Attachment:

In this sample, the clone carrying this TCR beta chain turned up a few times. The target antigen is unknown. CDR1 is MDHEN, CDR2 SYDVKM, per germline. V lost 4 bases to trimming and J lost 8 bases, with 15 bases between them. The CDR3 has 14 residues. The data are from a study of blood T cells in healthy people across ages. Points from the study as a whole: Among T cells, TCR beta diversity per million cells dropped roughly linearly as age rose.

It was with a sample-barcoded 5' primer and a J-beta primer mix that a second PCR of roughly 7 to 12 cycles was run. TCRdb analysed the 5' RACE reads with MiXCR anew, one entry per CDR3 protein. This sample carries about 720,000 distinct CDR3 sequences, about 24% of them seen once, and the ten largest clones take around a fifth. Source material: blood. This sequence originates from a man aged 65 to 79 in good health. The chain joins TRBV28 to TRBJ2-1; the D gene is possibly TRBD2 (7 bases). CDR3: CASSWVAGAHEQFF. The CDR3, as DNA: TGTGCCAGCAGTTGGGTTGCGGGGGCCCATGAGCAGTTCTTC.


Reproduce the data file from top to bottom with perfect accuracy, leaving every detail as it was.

In this sample, the clone carrying this TCR beta chain turned up a few times. The target antigen is unknown. CDR1 is MDHEN, CDR2 SYDVKM, per germline. V lost 4 bases to trimming and J lost 8 bases, with 15 bases between them. The CDR3 has 14 residues. The data are from a study of blood T cells in healthy people across ages. Points from the study as a whole: Among T cells, TCR beta diversity per million cells dropped roughly linearly as age rose.

It was with a sample-barcoded 5' primer and a J-beta primer mix that a second PCR of roughly 7 to 12 cycles was run. TCRdb analysed the 5' RACE reads with MiXCR anew, one entry per CDR3 protein. This sample carries about 720,000 distinct CDR3 sequences, about 24% of them seen once, and the ten largest clones take around a fifth. Source material: blood. This sequence originates from a man aged 65 to 79 in good health. The chain joins TRBV28 to TRBJ2-1; the D gene is possibly TRBD2 (7 bases). CDR3: CASSWVAGAHEQFF. The CDR3, as DNA: TGTGCCAGCAGTTGGGTTGCGGGGGCCCATGAGCAGTTCTTC.